“Pure EV is also a possibility. We’re looking at everything and haven’t closed anything off. I’d be very surprised if a diesel option wasn’t part of that."

Crotty also confirmed that the SUV will have a traditional chassis, rather than a monocoque, and it will be relatively low-tech, unlike Land Rover’s forthcoming Defender replacement, which is due on sale in 2019.

“It will be extremely high-quality and extremely reliable,” Crotty added.

As for styling, Crotty said the SUV will have the “spirit of the Defender” but it won’t be a lookalike. “It won’t be a modern SUV,” he explained. “It will be much more like an old-style, very rugged off-roader.”

Ineos claims to be one of the world’s largest manufacturers, but this will be the first time that it has produced a vehicle.

Crotty accepted that the project is a risk, but maintained that it had the full backing of the company and the team was determined to make the car a profitable success.

“People probably think we’re crazy because we’re not in the car industry,” he said. “There’s risk in everything you do, but we can manage that risk. We are manufacturers; we know what we’re doing and we know we need high quality from the people in the industry.”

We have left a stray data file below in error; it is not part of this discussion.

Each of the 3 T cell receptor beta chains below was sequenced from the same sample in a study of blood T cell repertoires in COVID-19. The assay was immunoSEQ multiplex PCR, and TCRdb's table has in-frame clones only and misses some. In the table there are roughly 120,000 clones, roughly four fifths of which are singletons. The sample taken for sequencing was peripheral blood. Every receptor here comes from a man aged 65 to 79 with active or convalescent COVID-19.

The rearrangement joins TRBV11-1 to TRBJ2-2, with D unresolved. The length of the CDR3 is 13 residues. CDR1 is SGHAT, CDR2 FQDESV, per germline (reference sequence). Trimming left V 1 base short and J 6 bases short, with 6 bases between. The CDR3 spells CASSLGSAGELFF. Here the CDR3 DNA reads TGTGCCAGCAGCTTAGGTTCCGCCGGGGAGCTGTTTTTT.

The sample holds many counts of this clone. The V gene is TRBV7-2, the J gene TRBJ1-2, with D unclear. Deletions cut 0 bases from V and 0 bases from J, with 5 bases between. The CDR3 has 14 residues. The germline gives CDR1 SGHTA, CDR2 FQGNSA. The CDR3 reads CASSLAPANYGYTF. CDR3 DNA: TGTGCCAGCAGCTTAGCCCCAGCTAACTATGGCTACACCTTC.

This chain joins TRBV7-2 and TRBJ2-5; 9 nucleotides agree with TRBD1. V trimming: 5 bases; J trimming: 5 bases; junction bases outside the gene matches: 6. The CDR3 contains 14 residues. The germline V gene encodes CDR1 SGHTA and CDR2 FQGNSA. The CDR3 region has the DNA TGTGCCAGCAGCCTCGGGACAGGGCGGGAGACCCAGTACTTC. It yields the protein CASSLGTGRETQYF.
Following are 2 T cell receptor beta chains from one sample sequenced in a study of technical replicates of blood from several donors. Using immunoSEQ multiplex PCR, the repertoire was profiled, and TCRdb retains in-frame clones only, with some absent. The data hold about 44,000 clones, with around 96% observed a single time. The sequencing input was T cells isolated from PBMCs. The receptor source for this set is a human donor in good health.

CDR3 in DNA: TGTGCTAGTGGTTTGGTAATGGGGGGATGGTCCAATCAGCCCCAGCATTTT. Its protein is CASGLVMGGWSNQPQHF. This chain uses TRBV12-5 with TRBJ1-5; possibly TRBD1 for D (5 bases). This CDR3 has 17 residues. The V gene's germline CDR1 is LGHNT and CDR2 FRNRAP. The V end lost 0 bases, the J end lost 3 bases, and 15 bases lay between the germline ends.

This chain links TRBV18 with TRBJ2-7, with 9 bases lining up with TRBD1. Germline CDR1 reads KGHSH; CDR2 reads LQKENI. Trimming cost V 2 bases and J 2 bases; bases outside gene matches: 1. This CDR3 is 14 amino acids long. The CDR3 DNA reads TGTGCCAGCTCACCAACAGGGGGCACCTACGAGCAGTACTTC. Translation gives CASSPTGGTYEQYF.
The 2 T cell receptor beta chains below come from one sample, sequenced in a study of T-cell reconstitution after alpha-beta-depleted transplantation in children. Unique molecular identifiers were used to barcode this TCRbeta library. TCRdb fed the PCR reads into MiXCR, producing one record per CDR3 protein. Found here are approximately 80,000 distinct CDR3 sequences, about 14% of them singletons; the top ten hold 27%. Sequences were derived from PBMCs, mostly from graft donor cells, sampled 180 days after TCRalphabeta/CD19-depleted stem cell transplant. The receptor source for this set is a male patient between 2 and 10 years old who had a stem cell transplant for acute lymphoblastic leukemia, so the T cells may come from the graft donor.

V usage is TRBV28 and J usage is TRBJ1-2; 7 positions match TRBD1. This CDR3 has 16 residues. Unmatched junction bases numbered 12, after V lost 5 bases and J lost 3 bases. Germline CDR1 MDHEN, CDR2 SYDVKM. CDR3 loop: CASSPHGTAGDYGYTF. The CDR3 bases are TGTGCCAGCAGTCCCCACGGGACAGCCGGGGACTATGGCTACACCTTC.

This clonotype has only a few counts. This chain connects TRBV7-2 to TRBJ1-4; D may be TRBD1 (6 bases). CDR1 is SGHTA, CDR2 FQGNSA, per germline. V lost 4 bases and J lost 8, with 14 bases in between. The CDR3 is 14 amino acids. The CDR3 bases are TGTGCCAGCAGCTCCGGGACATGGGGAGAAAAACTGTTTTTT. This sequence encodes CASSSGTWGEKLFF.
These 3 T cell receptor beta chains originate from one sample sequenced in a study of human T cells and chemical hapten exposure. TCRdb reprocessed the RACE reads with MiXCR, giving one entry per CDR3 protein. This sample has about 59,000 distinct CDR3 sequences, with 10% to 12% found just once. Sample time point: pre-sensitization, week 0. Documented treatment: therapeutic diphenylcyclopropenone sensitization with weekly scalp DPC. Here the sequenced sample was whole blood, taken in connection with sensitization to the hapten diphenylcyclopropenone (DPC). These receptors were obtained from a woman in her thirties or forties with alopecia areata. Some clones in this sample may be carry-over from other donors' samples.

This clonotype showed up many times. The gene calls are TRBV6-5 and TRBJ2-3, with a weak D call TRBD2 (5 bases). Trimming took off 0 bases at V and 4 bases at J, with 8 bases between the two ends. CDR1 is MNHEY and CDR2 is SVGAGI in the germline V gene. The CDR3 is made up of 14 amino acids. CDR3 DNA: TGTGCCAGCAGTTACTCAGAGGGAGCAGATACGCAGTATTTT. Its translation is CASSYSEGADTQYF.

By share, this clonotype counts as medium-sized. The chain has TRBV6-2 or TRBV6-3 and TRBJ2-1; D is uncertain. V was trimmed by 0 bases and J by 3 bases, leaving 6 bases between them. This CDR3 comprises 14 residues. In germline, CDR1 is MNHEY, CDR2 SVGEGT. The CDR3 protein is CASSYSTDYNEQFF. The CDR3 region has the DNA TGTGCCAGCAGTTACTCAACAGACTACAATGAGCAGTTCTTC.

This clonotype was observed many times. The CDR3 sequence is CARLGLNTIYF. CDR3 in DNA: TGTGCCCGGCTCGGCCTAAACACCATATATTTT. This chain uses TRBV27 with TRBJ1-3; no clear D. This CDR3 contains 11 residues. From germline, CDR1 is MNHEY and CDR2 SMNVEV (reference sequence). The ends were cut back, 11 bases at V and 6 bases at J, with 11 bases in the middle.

Ineos founder and CEO Jim Ratcliffe is a big fan of the Defender and was behind the company’s move to make its own model. 

“This is a fantastically exciting project,” Ratcliffe said. “We want to build the world’s purest 4x4 and are aiming it at explorers, farmers and off-road enthusiasts across the globe.”

Ineos said it “is determined that the vehicle will not only fill a gap in the market vacated by the Defender but also provide a step-change improvement in build quality and reliability”. 

Ratcliffe added: “I am a great admirer of the old Defender and have enormous respect for its off-road capability, and our new 4x4 has been inspired by it. But while our off-roader might share its spirit, our new car will be a major improvement on previous models.”

Jaguar Land Rover (JLR) is fiercely protective of its Defender. In 2016, it prevented a Canadian company from using the name 'Defender' for an all-terrain vehicle.